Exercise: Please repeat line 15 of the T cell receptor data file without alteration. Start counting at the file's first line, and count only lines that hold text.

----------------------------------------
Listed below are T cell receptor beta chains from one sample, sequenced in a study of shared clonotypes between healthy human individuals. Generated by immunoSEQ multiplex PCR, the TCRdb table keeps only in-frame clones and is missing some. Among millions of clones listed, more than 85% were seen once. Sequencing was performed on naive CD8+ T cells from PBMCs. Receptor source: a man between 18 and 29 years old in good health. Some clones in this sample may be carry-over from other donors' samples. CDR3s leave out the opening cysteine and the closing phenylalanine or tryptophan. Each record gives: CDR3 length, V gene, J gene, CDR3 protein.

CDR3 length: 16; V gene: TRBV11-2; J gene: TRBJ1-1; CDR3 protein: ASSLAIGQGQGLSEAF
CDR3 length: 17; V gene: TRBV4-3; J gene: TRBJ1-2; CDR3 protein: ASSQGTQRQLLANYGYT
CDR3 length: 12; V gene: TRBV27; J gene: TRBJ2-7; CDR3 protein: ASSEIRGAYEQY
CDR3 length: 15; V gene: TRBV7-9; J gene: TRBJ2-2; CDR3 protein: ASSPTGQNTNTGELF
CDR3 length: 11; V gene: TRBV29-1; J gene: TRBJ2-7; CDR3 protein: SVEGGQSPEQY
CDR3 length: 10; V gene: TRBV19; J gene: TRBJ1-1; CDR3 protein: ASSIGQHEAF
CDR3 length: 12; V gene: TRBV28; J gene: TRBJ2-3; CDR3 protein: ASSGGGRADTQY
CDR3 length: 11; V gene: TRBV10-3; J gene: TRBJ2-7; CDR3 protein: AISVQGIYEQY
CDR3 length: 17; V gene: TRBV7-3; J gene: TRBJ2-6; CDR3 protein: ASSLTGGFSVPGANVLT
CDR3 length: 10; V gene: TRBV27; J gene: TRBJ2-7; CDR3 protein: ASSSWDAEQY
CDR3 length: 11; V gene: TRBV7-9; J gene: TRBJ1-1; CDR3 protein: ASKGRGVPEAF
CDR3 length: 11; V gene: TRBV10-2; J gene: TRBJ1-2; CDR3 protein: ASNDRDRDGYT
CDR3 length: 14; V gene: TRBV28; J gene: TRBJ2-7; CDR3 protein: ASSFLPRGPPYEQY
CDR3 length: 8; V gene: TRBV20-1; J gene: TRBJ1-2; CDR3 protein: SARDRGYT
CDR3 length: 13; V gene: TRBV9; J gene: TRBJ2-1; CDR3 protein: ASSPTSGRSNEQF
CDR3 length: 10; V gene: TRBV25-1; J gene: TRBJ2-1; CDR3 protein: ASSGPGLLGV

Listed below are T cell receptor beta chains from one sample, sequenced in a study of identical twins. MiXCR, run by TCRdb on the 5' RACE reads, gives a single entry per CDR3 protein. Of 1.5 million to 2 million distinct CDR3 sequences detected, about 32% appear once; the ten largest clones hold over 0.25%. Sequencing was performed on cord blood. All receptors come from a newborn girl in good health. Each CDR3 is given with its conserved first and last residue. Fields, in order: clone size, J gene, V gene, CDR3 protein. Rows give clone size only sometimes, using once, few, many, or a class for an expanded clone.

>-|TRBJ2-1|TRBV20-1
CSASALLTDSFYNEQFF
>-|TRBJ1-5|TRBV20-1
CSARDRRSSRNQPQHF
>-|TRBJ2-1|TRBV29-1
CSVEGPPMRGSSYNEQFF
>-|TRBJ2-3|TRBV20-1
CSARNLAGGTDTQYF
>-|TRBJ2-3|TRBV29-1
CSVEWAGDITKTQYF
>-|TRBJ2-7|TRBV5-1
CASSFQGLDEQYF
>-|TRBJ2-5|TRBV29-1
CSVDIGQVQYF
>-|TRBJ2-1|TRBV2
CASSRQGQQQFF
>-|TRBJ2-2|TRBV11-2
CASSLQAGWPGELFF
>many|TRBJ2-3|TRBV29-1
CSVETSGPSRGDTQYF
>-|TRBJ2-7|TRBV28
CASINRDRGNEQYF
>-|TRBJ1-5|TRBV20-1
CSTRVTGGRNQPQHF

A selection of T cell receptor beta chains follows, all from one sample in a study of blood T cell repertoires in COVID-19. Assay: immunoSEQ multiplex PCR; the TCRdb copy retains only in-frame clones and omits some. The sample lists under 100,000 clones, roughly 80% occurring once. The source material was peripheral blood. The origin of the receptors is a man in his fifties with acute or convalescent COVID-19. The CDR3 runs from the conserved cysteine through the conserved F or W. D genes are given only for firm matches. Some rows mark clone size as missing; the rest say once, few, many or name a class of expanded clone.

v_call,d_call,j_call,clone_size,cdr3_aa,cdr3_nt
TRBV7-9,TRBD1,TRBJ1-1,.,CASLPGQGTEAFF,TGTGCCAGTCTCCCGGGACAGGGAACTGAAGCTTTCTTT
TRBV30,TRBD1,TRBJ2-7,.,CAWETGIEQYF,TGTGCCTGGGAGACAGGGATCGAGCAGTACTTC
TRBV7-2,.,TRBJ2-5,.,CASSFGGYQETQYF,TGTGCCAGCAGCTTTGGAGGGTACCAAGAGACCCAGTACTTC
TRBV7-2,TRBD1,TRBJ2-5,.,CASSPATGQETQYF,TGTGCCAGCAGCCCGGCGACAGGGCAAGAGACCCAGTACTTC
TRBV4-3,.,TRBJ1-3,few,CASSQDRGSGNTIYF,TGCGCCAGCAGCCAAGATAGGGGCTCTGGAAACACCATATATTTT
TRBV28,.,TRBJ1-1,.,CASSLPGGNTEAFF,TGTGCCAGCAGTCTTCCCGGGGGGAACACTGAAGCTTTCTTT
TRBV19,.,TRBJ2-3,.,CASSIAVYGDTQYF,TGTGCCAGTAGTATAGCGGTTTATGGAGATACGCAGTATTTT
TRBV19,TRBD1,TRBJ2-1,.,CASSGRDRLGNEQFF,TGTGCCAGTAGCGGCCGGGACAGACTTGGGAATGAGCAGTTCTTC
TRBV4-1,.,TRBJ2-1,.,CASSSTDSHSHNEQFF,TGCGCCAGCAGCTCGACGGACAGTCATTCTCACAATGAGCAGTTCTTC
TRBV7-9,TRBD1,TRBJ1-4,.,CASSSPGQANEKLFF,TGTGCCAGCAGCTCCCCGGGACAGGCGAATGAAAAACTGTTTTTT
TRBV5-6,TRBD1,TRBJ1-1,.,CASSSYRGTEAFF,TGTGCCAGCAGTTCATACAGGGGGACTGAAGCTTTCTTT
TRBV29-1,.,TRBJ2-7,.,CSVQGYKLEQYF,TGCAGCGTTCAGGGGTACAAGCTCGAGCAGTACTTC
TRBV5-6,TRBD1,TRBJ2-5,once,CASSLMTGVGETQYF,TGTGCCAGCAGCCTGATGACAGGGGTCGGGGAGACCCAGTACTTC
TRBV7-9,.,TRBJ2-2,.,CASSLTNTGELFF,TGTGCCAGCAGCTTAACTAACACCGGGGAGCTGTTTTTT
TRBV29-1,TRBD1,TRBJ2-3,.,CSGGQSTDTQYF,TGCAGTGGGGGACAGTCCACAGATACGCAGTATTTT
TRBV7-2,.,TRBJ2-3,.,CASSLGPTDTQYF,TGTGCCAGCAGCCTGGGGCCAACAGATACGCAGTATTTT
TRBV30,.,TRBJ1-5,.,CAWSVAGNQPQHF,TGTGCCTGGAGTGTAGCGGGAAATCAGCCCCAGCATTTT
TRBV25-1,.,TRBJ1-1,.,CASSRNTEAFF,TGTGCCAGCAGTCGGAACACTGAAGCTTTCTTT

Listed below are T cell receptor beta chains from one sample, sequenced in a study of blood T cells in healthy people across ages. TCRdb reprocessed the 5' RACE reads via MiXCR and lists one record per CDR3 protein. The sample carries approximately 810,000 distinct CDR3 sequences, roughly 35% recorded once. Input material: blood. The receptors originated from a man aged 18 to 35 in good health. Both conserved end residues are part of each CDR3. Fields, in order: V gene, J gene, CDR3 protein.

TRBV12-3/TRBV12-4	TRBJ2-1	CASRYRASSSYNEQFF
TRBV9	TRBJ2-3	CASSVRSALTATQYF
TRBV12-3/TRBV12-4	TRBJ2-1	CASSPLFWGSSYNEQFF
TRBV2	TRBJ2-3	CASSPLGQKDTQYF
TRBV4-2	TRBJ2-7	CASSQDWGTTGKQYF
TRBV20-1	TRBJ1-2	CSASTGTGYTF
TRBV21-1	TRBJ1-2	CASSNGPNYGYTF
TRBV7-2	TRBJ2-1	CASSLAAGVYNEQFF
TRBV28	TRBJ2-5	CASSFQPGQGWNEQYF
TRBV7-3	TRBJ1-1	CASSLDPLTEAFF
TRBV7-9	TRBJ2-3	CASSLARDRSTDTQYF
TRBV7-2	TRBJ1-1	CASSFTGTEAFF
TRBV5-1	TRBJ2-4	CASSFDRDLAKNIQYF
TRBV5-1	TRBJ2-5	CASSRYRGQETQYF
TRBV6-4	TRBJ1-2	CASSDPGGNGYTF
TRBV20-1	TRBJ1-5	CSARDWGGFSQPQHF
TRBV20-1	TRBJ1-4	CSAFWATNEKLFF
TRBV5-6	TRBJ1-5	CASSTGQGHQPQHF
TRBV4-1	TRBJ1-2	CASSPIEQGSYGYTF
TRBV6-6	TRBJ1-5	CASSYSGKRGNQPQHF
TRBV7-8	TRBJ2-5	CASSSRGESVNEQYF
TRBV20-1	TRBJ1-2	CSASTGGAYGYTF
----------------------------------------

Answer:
CDR3 length: 8; V gene: TRBV20-1; J gene: TRBJ1-2; CDR3 protein: SARDRGYT